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Fife College Students Reach New Heights With World-leading Offshore Wind Training Laboratory

Fife College students are among the first in the world  to benefit from reality technology after the launch of an ‘Immersive Hybrid Reality’ (iHR) lab.
Shirley-Anne Somerville, Minister for Further Education, Higher Education and Science chats to Fife College engineering student Jamie-Lee Tucker.

The new lab, which provides ultra-realistic training environments for offshore wind turbine technicians, was unveiled by Scottish Government Minister for Further Education, Higher Education and Science, Shirley-Anne Somerville MSP on Thursday 15th June. The enhanced virtual reality system, installed at Fife College’s Rosyth Campus to enhance the training and development of the next generation of offshore wind turbine technicians, allows students to conduct detailed fault-finding inspections of the top of a virtual 7 megawatt offshore wind turbine, based on ORE Catapult’s Levenmouth Demonstration Turbine.

The unique hybrid element combines the real and virtual worlds, allowing users to see their own hands and feet, real tools or manuals, whilst seemingly at t​he top of the turbine, over 110m above the waves. Combined with the sounds of the wind and changing weather conditions, it provides one of the most realistic training environments anywhere in the world.

The iHR system has been developed by the Energy Skills Partnership, Heriot-Watt University and Middlesbrough-based visualisation specialists, Animmersion UK, in partnership with the Offshore Renewable Energy Catapult. The first phase has created a top-of-turbine inspection, with phase two to develop an inspection of the inside working of the turbine now well underway.

Shirley-Anne Somerville, Minister for Further Education, Higher Education and Science, said: “I am delighted to announce £50,000 of funding to the Energy Skills Partnership to continue and expand their excellent work. The Scottish Government is keen to support and celebrate the development of this ‎immersive hybrid reality lab as it represents a tremendous opportunity to develop the skills and jobs required by the growing offshore renewables industry in Scotland. 

“The lab promotes learning through exciting new technology ensuring that students are able to experience work activities within realistic site conditions, and as result learn without facing real health and safety risks.

“It is important that we continue to develop a workforce that is properly skilled and one that is familiar with new technologies and innovative practices that lead the way. It will no doubt be the skills and confidence of our workforce that help us build a stronger economy going forward and it is therefore right that we continue to invest in projects like this.”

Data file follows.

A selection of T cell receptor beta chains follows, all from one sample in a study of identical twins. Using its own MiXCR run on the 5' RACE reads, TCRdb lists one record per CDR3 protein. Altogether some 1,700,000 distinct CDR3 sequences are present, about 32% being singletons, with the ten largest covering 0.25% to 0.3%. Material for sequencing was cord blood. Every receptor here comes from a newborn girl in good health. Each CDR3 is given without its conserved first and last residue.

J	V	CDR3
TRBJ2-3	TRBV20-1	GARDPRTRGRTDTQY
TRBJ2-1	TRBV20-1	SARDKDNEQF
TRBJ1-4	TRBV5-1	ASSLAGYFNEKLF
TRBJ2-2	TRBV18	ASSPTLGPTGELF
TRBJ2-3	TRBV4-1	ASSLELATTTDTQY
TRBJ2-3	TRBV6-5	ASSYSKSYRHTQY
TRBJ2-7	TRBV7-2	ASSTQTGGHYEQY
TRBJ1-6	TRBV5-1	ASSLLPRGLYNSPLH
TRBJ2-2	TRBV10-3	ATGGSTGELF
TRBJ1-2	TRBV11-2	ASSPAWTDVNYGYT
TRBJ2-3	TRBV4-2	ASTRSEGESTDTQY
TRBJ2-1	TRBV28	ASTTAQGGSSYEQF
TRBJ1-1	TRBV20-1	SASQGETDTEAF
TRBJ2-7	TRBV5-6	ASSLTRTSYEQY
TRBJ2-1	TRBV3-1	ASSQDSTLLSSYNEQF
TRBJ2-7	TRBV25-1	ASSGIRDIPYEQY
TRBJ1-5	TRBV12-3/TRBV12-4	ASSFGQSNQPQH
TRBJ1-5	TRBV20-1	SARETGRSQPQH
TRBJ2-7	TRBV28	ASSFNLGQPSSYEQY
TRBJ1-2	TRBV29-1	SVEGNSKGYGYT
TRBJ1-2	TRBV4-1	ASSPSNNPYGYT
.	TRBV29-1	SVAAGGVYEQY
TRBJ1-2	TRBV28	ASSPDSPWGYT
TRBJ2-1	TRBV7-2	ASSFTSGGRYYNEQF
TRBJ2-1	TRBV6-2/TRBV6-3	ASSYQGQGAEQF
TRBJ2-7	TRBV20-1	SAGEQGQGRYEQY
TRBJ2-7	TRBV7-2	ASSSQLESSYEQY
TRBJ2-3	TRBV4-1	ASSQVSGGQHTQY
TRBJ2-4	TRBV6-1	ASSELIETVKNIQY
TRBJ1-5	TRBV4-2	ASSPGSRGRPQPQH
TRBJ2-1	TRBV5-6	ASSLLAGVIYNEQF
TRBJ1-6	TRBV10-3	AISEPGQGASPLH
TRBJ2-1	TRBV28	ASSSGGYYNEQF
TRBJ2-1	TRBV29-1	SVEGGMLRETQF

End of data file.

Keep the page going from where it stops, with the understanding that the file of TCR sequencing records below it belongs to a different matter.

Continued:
Nicky Inglis, Head of Department for Engineering and Technologies at Fife College is excited about the launch of the Hybrid Reality lab and the opportunities this offers Fife College students. Said Nicky: “We are delighted to be a partner in this amazing new technology and to open this fantastic new lab in our campus at Rosyth. The iHR system is as close to reality as you can get which will enable our students to really feel what it is like to work on a wind turbine up to 110 metres above the ground or waves.

“Working at an extreme height is a very unique experience - using Immersive Hybrid Reality (iHR) means we can combine real and virtual worlds to offer training that is second to none in a safe environment. Our new lab will benefit both wind turbine and our other engineering students, over 200 in total per year with scope to capture additional commercial clients.

“Fife College is committed to ensuring that our students benefit from the latest technology to aid their training, skills and future employment. This new lab is sector leading and an excellent example of our commitment to train engineers of the future for great careers and in turn benefit the Scottish economy.” 

Director of the Energy Skills Partnership, Jim Brown, said “With 25% of Europe’s total offshore wind resource, Scotland has a tremendous opportunity to develop the skills and expertise to design, install and maintain the energy industries of tomorrow.

“The Immersive Hybrid Reality turbine, developed with Heriot Watt, Animmersion and ORE Catapult, provides us with a genuinely world-leading facility for the development of the vital talent that we will need to seize upon that opportunity”.

Engineering student Jamie-Lee Tucker, (16) from Dunfermline was one of the first students to experience the new lab and to meet the Minister and share her views about the new lab. Said Jamie-Lee: “Experiencing immerse hybrid reality is just amazing and extremely real - I felt like I was really at the top a wind turbine in the wind and above the waves. I think this technology will be really popular with our students giving them a great insight into what it is like to work at heights and also help them train and secure jobs in the future – it’s really exciting!​

Hugh Hall, Principal of Fife College; student Jamie-Lee Tucker and Nicky Inglis, Head of Engineering and Technologies
Dr Enrique Valero and Dr Frederic Bosche from Heriot Watt University; Shirley-Anne Somerville, Minister for Further Education, Higher Education and Science; Hugh Hall, Principal of Fife College and Jamie-Lee Tucker Engineering student
 
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